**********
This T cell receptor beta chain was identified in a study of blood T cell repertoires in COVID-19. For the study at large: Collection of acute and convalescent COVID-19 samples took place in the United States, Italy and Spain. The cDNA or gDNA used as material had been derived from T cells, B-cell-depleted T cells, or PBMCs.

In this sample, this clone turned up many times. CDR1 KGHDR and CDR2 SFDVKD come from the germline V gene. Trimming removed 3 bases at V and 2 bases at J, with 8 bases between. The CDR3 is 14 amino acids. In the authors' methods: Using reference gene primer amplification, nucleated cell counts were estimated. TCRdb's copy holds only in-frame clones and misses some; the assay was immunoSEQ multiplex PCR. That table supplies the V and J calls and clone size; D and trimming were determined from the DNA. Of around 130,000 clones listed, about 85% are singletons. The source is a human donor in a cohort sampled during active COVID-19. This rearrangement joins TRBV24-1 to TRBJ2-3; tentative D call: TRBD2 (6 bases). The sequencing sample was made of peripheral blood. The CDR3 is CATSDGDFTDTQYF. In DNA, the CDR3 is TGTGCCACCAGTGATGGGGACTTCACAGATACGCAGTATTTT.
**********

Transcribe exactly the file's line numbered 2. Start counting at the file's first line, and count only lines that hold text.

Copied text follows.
In this sample, this clone turned up many times. CDR1 KGHDR and CDR2 SFDVKD come from the germline V gene. Trimming removed 3 bases at V and 2 bases at J, with 8 bases between. The CDR3 is 14 amino acids. In the authors' methods: Using reference gene primer amplification, nucleated cell counts were estimated. TCRdb's copy holds only in-frame clones and misses some; the assay was immunoSEQ multiplex PCR. That table supplies the V and J calls and clone size; D and trimming were determined from the DNA. Of around 130,000 clones listed, about 85% are singletons. The source is a human donor in a cohort sampled during active COVID-19. This rearrangement joins TRBV24-1 to TRBJ2-3; tentative D call: TRBD2 (6 bases). The sequencing sample was made of peripheral blood. The CDR3 is CATSDGDFTDTQYF. In DNA, the CDR3 is TGTGCCACCAGTGATGGGGACTTCACAGATACGCAGTATTTT.